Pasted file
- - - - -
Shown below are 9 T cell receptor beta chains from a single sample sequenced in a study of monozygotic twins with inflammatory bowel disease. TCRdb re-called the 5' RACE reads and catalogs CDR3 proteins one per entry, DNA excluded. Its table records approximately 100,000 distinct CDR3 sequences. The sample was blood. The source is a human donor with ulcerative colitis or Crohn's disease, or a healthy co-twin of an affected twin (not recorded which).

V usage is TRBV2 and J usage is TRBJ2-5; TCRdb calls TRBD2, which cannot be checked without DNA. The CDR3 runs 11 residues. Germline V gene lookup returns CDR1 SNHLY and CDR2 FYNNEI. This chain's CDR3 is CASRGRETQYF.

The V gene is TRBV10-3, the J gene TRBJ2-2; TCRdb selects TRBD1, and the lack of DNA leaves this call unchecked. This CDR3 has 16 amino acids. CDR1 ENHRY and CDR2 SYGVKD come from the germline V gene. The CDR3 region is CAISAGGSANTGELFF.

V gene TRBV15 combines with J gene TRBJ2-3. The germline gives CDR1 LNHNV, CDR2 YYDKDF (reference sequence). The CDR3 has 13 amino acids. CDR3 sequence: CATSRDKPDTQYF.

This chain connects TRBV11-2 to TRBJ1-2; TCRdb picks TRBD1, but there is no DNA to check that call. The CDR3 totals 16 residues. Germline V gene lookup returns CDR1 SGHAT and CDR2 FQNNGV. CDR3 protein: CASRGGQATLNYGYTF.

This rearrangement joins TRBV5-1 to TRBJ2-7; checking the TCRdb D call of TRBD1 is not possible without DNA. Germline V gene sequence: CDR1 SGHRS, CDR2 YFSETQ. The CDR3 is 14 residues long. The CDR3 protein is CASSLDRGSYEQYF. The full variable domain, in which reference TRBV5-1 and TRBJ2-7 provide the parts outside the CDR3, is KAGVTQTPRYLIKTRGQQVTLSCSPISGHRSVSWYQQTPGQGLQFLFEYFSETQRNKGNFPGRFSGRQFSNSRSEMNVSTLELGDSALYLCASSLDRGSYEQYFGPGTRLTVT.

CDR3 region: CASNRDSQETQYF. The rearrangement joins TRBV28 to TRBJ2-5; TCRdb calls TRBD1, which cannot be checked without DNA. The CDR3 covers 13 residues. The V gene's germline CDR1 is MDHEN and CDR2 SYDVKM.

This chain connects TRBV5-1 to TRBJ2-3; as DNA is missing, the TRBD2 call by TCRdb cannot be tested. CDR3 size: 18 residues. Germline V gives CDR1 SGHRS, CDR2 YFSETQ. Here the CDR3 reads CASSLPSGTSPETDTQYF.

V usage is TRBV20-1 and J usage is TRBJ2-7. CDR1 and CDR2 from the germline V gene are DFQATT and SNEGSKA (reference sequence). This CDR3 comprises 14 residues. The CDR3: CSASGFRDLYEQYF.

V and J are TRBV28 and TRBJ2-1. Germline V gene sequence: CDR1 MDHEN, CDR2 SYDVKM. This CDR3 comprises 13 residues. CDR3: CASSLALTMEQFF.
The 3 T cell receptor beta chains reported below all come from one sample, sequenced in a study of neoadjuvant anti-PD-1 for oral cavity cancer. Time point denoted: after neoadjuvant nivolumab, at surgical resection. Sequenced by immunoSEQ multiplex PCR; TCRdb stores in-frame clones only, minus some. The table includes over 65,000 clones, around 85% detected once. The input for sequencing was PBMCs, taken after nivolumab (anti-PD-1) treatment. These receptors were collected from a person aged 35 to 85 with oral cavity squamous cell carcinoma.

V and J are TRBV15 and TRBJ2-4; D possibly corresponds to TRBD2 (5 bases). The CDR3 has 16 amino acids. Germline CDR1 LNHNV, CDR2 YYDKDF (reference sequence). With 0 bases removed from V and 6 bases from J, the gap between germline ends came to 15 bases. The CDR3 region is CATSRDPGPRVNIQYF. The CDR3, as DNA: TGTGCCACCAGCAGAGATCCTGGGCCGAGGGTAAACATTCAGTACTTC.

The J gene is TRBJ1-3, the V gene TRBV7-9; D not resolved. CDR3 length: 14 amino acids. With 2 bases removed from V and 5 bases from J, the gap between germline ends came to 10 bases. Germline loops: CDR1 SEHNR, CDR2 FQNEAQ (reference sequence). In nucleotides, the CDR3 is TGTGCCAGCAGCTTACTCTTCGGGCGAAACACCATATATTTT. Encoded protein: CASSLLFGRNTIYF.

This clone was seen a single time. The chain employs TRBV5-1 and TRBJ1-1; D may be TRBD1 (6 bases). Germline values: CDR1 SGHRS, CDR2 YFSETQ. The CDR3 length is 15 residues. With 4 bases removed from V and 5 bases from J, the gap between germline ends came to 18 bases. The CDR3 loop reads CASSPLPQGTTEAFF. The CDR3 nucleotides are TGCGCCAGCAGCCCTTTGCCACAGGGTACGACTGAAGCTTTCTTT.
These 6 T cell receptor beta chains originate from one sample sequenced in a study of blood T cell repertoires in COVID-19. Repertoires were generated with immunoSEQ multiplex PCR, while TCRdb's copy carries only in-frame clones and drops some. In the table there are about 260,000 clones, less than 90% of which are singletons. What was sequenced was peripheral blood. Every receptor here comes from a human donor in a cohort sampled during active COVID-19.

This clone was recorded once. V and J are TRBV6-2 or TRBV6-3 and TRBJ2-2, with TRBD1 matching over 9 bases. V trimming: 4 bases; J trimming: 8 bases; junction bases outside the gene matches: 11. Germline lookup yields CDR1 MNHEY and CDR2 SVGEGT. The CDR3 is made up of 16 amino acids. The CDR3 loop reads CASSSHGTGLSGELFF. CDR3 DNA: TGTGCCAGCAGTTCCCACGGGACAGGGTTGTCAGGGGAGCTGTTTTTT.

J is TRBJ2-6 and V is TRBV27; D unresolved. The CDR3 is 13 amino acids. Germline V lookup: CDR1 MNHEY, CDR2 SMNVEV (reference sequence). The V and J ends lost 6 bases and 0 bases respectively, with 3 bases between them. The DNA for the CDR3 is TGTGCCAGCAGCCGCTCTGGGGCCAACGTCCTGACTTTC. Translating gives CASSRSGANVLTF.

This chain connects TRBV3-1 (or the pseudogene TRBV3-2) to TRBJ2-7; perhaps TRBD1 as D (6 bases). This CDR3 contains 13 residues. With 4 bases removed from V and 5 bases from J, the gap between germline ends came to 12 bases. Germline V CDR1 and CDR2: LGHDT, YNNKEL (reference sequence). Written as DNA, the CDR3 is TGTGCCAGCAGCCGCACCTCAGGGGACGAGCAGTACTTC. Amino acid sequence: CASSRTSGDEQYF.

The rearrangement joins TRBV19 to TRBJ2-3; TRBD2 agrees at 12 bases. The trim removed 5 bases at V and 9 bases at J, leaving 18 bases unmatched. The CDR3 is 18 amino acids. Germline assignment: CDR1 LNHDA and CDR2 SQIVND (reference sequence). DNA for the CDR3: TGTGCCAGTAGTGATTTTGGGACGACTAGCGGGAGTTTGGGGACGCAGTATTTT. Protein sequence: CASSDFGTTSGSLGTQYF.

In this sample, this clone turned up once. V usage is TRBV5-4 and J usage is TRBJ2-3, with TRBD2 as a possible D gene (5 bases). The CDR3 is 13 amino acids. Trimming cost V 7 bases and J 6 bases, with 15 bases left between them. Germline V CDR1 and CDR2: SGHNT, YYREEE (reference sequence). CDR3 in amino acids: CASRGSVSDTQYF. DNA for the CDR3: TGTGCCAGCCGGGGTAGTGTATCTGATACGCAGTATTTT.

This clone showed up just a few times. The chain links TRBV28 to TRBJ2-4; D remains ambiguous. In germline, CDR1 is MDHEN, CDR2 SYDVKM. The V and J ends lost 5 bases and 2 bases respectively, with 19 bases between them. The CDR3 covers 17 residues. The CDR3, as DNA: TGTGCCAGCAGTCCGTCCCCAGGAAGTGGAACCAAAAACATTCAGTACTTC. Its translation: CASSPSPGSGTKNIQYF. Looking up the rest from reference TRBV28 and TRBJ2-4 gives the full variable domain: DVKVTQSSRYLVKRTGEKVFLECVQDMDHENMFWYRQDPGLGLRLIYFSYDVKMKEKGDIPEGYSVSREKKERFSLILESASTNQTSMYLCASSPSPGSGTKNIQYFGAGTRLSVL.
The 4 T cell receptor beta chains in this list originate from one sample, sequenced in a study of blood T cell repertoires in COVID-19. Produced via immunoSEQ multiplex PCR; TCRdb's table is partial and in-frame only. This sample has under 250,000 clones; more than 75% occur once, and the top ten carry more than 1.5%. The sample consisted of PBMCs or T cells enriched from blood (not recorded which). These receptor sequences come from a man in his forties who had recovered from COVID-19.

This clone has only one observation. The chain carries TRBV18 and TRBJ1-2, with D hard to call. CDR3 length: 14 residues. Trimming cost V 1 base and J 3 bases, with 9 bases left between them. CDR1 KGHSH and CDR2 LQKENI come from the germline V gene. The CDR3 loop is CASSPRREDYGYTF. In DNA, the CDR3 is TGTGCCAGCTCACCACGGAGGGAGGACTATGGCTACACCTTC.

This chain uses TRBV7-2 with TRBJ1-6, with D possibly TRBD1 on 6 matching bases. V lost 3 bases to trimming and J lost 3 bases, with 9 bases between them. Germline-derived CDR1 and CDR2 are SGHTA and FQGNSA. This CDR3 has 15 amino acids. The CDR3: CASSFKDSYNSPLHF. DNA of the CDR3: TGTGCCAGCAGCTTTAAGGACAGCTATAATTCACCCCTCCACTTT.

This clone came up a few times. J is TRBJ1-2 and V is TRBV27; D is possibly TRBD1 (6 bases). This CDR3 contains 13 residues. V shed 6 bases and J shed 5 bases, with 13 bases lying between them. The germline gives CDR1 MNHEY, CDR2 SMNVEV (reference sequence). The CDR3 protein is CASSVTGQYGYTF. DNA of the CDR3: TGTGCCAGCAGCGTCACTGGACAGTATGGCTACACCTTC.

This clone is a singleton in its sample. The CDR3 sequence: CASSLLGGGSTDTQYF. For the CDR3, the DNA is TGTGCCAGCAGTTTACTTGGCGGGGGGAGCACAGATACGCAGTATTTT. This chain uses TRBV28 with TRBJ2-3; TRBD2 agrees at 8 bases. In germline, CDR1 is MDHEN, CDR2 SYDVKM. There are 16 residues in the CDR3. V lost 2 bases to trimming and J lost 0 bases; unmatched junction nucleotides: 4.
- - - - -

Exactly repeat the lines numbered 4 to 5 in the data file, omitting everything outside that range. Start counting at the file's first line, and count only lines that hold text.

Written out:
V gene TRBV15 combines with J gene TRBJ2-3. The germline gives CDR1 LNHNV, CDR2 YYDKDF (reference sequence). The CDR3 has 13 amino acids. CDR3 sequence: CATSRDKPDTQYF.

This chain connects TRBV11-2 to TRBJ1-2; TCRdb picks TRBD1, but there is no DNA to check that call. The CDR3 totals 16 residues. Germline V gene lookup returns CDR1 SGHAT and CDR2 FQNNGV. CDR3 protein: CASRGGQATLNYGYTF.